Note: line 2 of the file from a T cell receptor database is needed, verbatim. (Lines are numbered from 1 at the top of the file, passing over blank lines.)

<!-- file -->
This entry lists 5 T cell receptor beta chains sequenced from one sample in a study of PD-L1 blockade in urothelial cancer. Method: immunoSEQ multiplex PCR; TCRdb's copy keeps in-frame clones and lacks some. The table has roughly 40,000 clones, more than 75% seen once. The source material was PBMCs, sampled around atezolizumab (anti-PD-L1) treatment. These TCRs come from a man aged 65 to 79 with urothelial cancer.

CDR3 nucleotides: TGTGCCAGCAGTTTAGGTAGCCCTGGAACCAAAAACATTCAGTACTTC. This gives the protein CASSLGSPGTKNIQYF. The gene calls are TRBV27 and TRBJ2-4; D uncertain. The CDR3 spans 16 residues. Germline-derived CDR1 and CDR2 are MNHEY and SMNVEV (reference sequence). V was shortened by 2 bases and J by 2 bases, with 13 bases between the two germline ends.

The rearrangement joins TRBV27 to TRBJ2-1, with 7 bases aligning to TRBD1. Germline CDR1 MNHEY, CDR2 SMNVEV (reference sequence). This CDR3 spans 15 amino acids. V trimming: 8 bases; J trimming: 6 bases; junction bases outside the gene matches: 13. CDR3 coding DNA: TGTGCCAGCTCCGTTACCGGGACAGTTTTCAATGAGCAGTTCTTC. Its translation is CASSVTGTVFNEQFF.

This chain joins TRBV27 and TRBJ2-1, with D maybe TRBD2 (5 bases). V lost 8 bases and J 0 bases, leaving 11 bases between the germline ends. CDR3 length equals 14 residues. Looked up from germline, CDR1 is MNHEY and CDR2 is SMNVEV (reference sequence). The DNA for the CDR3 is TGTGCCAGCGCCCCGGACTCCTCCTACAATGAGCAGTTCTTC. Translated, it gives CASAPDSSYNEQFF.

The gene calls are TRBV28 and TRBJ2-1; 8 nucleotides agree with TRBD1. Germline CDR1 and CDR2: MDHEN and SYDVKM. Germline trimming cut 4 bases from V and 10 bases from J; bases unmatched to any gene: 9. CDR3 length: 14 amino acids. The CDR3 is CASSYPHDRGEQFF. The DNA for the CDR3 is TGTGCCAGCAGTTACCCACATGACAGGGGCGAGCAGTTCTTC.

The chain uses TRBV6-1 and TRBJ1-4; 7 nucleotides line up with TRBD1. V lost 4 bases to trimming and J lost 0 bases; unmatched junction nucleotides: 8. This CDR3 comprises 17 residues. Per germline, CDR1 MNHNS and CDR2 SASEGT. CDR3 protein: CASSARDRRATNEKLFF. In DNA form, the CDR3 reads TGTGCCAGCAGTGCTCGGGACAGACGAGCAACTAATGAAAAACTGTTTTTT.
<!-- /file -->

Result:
CDR3 nucleotides: TGTGCCAGCAGTTTAGGTAGCCCTGGAACCAAAAACATTCAGTACTTC. This gives the protein CASSLGSPGTKNIQYF. The gene calls are TRBV27 and TRBJ2-4; D uncertain. The CDR3 spans 16 residues. Germline-derived CDR1 and CDR2 are MNHEY and SMNVEV (reference sequence). V was shortened by 2 bases and J by 2 bases, with 13 bases between the two germline ends.